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Carbapenem resistance in Enterobacterales is a public health threat. Klebsiella pneumoniae carbapenemase (encoded by alleles of the blaKPC family) is one of the most common transmissible carbapenem resistance mechanisms worldwide. The dissemination of blaKPC historically has been associated with distinct K. pneumoniae lineages (clonal group 258 [CG258]), a particular plasmid family (pKpQIL), and a composite transposon (Tn4401). In the United Kingdom, blaKPC has represented a large-scale, persistent management challenge for some hospitals, particularly in North West England. The dissemination of blaKPC has evolved to be polyclonal and polyspecies, but the genetic mechanisms underpinning this evolution have not been elucidated in detail; this study used short-read whole-genome sequencing of 604 blaKPC-positive isolates (Illumina) and long-read assembly (PacBio)/polishing (Illumina) of 21 isolates for characterization. We observed the dissemination of blaKPC (predominantly blaKPC-2; 573/604 [95%] isolates) across eight species and more than 100 known sequence types. Although there was some variation at the transposon level (mostly Tn4401a, 584/604 [97%] isolates; predominantly with ATTGA-ATTGA target site duplications, 465/604 [77%] isolates), blaKPC spread appears to have been supported by highly fluid, modular exchange of larger genetic segments among plasmid populations dominated by IncFIB (580/604 isolates), IncFII (545/604 isolates), and IncR (252/604 isolates) replicons. The subset of reconstructed plasmid sequences (21 isolates, 77 plasmids) also highlighted modular exchange among non-blaKPC and blaKPC plasmids and the common presence of multiple replicons within blaKPC plasmid structures (>60%). The substantial genomic plasticity observed has important implications for our understanding of the epidemiology of transmissible carbapenem resistance in Enterobacterales for the implementation of adequate surveillance approaches and for control.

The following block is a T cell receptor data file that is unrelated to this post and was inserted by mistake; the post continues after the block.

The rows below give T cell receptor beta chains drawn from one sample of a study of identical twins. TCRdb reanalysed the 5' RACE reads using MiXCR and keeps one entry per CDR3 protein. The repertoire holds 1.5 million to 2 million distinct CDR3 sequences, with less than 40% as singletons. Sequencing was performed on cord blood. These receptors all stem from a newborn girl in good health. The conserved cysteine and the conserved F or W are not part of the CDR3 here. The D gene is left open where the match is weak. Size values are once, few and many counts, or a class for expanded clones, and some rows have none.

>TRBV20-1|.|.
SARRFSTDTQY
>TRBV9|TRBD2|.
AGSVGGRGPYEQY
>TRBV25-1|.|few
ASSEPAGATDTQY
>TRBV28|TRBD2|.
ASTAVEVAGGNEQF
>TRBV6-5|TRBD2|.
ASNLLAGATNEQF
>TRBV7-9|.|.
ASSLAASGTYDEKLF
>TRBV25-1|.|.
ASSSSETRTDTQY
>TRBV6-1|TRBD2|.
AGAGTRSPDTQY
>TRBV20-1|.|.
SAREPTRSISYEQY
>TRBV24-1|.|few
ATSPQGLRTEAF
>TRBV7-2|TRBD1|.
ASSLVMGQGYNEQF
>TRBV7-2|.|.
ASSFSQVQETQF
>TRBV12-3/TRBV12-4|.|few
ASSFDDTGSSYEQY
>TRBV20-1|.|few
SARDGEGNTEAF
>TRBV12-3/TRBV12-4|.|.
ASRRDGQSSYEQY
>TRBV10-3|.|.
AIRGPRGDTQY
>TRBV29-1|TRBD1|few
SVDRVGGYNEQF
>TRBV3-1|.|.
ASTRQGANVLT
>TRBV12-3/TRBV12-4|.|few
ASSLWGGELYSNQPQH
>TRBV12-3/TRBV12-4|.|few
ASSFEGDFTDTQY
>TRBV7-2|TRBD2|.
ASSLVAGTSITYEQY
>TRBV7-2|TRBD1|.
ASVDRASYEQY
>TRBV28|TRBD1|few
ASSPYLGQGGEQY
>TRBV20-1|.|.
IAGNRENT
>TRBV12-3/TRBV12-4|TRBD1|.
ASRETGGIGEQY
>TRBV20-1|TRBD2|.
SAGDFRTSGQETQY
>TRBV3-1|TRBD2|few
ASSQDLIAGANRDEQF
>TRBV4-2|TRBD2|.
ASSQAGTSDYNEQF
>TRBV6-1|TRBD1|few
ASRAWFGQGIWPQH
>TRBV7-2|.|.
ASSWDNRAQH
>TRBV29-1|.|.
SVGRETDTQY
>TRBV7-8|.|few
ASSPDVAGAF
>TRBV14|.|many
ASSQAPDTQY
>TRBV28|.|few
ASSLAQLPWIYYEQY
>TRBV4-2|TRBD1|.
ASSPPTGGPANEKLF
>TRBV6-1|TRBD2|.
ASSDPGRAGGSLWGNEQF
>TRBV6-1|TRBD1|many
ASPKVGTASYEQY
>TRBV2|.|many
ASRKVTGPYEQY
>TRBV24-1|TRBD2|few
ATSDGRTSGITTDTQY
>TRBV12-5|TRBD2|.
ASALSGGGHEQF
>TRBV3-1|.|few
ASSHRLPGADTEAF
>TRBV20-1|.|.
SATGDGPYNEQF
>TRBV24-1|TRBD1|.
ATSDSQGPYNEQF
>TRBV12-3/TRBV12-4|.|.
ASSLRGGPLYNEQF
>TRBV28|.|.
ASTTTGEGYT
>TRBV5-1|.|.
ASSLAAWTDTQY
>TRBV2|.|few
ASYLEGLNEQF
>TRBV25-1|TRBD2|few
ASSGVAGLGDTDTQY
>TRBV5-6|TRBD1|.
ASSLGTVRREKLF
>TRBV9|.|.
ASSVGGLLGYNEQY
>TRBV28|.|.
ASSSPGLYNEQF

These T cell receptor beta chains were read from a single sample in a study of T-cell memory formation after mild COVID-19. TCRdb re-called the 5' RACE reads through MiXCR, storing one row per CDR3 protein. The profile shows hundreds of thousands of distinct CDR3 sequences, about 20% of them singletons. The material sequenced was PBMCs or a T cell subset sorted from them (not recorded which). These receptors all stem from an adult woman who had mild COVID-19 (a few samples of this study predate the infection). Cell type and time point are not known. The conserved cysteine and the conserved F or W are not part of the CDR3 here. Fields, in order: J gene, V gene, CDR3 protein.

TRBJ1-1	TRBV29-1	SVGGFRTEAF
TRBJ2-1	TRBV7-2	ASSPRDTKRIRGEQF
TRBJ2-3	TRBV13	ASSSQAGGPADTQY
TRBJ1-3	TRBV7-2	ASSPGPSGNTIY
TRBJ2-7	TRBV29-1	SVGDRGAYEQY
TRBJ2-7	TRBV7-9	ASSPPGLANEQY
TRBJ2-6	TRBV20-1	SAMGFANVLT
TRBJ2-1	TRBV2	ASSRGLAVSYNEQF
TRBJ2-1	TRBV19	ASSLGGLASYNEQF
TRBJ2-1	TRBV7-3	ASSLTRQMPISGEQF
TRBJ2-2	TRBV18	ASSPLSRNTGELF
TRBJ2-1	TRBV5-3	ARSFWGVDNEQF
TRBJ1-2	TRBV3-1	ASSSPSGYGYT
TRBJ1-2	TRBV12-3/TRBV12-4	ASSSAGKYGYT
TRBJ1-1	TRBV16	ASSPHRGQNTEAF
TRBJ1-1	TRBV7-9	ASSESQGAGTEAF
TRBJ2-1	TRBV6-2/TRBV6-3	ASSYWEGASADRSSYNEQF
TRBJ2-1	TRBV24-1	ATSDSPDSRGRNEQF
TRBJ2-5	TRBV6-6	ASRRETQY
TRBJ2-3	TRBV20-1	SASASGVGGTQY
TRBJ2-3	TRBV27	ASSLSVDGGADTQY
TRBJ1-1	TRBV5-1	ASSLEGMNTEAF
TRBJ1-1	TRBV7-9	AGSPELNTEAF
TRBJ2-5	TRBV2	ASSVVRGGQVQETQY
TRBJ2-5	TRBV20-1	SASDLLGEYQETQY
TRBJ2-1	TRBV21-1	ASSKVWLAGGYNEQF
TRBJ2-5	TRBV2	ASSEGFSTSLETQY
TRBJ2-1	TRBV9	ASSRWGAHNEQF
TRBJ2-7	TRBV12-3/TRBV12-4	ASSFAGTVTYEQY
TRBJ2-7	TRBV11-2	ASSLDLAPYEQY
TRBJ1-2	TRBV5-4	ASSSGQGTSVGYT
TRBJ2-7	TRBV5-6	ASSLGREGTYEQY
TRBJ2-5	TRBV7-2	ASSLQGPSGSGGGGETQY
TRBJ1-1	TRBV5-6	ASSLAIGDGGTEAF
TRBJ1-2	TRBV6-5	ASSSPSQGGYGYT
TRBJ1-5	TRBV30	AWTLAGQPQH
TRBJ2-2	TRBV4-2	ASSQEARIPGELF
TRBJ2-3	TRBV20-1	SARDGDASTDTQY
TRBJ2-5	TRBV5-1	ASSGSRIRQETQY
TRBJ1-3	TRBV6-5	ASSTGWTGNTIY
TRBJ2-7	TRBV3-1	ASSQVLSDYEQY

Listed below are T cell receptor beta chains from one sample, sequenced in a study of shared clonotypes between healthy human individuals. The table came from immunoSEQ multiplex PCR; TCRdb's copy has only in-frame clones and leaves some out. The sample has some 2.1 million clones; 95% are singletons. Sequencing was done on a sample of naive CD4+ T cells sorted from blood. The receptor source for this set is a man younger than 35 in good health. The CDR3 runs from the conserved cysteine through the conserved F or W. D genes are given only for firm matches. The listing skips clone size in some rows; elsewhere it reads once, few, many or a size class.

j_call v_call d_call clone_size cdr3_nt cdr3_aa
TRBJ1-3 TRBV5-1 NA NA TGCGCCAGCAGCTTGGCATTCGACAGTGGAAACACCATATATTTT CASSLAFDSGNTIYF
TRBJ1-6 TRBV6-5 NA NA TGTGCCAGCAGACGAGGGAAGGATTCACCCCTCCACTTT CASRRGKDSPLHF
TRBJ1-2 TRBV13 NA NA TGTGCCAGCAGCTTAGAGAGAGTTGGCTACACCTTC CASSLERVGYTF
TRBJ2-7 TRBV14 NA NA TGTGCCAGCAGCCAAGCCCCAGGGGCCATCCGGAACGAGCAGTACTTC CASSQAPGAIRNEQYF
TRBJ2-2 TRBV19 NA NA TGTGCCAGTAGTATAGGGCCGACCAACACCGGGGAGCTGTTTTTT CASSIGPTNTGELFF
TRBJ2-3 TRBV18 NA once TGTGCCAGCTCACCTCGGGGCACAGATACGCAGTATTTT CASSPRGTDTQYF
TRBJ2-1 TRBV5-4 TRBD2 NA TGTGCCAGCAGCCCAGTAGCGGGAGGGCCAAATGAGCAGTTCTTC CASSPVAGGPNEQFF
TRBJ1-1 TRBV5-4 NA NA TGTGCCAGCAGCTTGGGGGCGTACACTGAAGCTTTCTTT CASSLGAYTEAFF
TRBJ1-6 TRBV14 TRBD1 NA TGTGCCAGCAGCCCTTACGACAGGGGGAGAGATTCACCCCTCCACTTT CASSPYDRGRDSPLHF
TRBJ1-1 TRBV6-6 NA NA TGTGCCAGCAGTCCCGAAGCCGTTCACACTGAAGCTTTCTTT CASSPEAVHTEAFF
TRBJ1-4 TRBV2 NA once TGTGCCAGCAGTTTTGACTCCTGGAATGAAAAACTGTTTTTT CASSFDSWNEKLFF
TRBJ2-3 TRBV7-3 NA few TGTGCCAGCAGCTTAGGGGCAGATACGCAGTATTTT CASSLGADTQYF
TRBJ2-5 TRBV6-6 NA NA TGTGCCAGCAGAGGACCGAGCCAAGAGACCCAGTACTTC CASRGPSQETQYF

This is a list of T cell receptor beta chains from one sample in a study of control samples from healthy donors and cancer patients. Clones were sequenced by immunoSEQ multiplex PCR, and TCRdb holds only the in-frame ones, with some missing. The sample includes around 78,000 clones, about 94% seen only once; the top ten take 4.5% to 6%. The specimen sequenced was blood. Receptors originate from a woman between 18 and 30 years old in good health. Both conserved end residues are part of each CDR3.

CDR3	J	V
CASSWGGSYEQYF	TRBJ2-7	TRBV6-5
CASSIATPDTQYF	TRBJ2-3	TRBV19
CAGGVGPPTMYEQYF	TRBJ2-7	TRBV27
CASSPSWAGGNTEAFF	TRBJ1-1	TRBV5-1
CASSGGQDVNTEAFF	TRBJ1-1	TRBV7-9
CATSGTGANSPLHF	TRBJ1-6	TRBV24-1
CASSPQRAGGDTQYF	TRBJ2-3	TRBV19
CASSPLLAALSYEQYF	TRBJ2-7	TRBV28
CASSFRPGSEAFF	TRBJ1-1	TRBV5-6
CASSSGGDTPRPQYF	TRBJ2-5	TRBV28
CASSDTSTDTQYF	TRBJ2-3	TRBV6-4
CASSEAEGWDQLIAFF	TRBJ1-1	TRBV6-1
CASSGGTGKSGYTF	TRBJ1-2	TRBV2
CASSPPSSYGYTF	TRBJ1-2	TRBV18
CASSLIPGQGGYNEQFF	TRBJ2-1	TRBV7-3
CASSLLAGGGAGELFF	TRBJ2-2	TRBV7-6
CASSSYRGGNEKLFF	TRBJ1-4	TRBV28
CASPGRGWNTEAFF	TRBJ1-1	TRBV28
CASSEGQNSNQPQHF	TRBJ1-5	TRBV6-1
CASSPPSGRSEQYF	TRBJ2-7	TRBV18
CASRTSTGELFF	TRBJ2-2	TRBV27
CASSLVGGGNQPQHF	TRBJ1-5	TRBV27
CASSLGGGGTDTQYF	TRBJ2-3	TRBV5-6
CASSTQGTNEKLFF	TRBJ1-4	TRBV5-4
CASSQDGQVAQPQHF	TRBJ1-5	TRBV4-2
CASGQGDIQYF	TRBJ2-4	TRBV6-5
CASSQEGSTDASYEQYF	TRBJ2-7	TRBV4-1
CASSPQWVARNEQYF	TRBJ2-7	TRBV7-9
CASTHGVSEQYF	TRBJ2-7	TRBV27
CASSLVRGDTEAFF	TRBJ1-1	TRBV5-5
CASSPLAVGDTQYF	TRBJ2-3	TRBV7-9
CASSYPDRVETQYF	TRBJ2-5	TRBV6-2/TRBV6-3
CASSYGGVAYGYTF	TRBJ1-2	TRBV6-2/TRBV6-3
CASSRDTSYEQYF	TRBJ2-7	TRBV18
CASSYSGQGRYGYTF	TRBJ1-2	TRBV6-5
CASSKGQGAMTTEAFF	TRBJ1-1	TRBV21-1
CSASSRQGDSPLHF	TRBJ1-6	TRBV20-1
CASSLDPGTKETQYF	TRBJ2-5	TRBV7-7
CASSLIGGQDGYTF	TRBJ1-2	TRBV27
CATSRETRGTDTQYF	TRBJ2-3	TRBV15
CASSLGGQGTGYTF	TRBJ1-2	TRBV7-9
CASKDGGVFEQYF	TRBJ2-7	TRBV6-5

Original publication




Journal article


Antimicrob Agents Chemother

Publication Date





Enterobacterales, KPC, carbapenemase, genomic epidemiology, long-read sequencing, outbreak analysis, short-read sequencing, whole-genome sequencing, Anti-Bacterial Agents, Bacterial Proteins, Carbapenems, DNA, Bacterial, Drug Resistance, Bacterial, Enterobacteriaceae, Enterobacteriaceae Infections, Genome, Bacterial, Humans, Klebsiella Infections, Molecular Epidemiology, Plasmids, Retrospective Studies, United Kingdom, Whole Genome Sequencing, beta-Lactamases